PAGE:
What dreams may come, they returned to Lucca the following year and, “in a whimsical flash,” bought their home of almost 30 years, the Villa Massei, what had originally been the Renaissance country house of the Count Sinebaldis. As Gervais states on his website, “The property was then in British hands, but its recently widowed owner had decided to sell. What new and sudden fantasies the whole prospect of buying such a place evoked! I saw myself living off the fruits of the land: the berries, the apples, the peaches, the cherries, the persimmons, the figs, the grapes—I could go on. I saw myself wandering the grandiose halls like Byron in his Pisan palace, my head full of metaphor, my library growing, my manuscripts turning inevitably into published books, my tomatoes into conserve.”
From the above sample, is it any surprise Gervais began to write in earnest, with deliberation and purpose, building on a skill and interest that, like painting, he had had since childhood? The first result came in 1990, when he published Extraordinary People, his first novel. The story of two boys growing up in neglectful households, it was a finalist for the PEN/Faulkner Award. Also at this time, Gervais took his first purposeful strides down another creative route. “I’d always loved gardens, but before this, maybe I was too young to fully appreciate their great joys. I’m totally self-educated in this department. I bought books and studied and traveled and visited gardens, and in time I became something of an expert.” As far as the most inspiring work and valuable reference materials, he credits the gardens of Penelope Hobhouse and her books, calling them simply the best. “Her book Garden Style opened up worlds for me. Her book on Tintinhull, called On Gardening, is a must for any gardener. I love English gardens, nothing compares to them in terms of genuine horticulture. France has wine, England has gardens.”
Gervais’s learning curve, as well as his passion for la terra, found form in his second book, A Garden in Lucca: Finding Paradise in Tuscany, published first in English in 2001, and subsequently in several languages and various editions. The garden has since expanded greatly and is visited by thousands each year. Although Gervais still writes (he is currently working on a novel), his brushes have been retired. “I no longer paint; plants are my paints now, and the ground is the surface upon which I work.” Nor does he restrict his work to his own property. Perhaps, inevitably, given the success of his book, the number of visitors to his garden, and his personality and work ethic, a new business was born. Garden design commissions have been plentiful, particularly in Italy but also throughout Europe and in the United States. “I make gardens for those who like my work and seek me out, and from this a business has grown.”
His process, it goes to follow, is multi-layered. “I work with memory as inspiration, applying images out of the library of my experience to the prospect I see in front of me. I never seek to ‘make it new,’ to break new ground. I distrust originality in the garden. For me, the garden is about nostalgia. Upon entering, you should always have the feeling that you’ve been here before, that you’d somehow forgotten this place, and that you’ve regretted this loss, but suddenly, here it is in front of you, like a symphony you once loved and haven’t heard in years having tried to recall what that piece of music was and failed.”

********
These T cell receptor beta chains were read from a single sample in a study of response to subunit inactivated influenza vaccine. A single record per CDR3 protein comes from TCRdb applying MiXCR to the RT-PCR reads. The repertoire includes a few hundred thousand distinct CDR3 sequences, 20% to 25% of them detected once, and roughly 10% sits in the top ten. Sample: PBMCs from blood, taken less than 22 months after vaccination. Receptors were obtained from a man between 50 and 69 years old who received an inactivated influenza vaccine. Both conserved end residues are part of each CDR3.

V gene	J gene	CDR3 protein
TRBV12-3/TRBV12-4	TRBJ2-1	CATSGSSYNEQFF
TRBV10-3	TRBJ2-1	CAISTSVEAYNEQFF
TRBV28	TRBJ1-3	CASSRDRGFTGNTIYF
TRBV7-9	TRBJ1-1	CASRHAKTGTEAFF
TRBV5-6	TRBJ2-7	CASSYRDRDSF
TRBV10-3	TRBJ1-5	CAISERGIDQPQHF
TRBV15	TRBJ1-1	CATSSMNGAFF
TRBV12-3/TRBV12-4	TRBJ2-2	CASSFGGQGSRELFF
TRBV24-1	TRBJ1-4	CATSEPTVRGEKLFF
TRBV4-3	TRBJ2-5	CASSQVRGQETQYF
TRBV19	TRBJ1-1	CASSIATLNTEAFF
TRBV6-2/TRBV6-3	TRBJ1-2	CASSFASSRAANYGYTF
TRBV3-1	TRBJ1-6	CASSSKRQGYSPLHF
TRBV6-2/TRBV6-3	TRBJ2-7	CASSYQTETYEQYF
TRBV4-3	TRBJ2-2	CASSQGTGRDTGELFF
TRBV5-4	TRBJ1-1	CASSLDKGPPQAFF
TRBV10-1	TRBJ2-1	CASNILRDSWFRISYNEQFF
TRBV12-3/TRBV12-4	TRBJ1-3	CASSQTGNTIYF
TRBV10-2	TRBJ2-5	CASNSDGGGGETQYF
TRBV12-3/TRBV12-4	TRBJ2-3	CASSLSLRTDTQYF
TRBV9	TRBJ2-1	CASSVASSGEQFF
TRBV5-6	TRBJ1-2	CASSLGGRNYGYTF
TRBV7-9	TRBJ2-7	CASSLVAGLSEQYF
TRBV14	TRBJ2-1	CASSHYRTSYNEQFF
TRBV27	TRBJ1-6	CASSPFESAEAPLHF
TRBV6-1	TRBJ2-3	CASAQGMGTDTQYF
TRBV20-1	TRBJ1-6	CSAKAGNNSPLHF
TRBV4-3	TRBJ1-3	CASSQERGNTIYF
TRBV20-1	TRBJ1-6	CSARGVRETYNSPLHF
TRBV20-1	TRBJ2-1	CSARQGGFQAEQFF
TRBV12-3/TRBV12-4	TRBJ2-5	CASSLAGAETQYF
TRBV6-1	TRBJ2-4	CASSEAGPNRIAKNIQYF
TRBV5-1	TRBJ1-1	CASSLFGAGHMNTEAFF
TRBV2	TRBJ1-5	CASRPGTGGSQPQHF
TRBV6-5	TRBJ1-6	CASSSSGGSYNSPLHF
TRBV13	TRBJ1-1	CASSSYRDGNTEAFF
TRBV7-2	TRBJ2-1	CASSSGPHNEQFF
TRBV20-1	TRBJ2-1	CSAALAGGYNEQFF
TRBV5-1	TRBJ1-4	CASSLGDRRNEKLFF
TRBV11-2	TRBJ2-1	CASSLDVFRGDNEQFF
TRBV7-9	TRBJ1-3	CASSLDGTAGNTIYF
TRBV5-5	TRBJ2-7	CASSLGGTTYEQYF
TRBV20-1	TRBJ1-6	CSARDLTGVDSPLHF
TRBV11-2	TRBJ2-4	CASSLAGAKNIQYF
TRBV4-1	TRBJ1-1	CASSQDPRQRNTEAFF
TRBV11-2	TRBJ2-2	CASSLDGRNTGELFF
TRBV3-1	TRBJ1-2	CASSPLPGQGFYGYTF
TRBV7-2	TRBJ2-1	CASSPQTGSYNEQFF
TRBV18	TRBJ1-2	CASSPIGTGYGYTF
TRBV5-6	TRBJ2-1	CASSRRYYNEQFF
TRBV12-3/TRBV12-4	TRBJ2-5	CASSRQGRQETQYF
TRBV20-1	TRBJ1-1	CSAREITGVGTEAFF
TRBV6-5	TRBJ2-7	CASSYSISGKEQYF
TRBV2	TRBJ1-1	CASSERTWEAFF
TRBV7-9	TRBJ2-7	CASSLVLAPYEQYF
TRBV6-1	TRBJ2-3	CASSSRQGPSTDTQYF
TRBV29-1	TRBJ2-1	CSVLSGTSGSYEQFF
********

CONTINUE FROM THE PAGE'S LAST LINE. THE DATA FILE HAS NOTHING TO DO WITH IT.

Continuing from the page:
Thus has Paul Gervais found his artistic way, a path he continues to walk with the awareness that conscious exploration is very much a part of finding one’s true way. What has he learned in his exploration of many media? Where do they overlap? Differ? And what, if anything, does it all come down to? “My interest is in the visual arts. Writing, for me, is a visual art in which a visual result occurs in the imagination of the reader. The writer draws a picture, with detail and color, and the reader sees a picture. The picture may be different, but it’s a picture nonetheless. The garden is a picture, in three dimension; you enter into it. It’s an installation. It’s a living dream. It’s a symphony of the material world. I love the material world — shame it’s so underrated!”
How Green are you? We grow our own.
Hotel: I want a hotel to speak of “place.” I can’t bear waking up in a hotel in Amsterdam and being tricked into thinking I’m in Bali. Villa d’Este, the last grand hotel of a long-gone era of glamour is my favorite; I stay there
twice a year. But I’m also mad about Masseria Cimino in Savelletri di Fasano,
Puglia; everywhere you gaze it’s exquisite. Mansouriya Palace in Aleppo, Syria,
leaves you speechless with its style and refinement.
Travel: Gil and I are ceaseless travelers, but I love Europe the most—preserved,
ever changing, culturally rich and diverse.
Music: Patti Smith is a great artist, deep and original.
Shop: Deyrolle in Paris, for the gardener, the aesthete and the romantic.
Museum: The Essex Peabody Museum in Salem, Massachusetts, and the house of
Yin Yu Tang.
Restaurant: Da Lorenzo in Forte dei Marmi. The Financial Times )named it “the
best seafood restaurant in Europe,” but I knew that had to be true before they
wrote it up! Gil and I also love La Pineta in Marina di Bibbona.
Gift: I don’t like to give a gift that I’m not in love with myself or wouldn’t regret giving away.
Entertaining: Lucca has a rich social life. There are more that 100 grand old villas
here and their owners never stop inviting. The whole world passes through this city’s portals; the phone
rings and we receive! We give parties for up to 100 in the garden in the summer. I
admire a host who provides well for his guests and seats them comfortably in
agreeable company — this is what I strive to do.
Book: A Voice Through a Cloud by Denton Welch — I have several vintage copies.
Colors: It’s not the color. It’s the combinations of colors. I admire the herbaceous
borders in English gardens for both their delicacy and daring contrasts.
Fashion: All my suits are bespoke, made in small workshops in Lucca by masters
who’ve been in the trade for eons. Paul Smith is my tailor’s most famous client —
it’s what he himself wears. My shirts are handmade for me here as well, but the
shoes I wear are from George Cleverley in London or from Aubercy in Paris.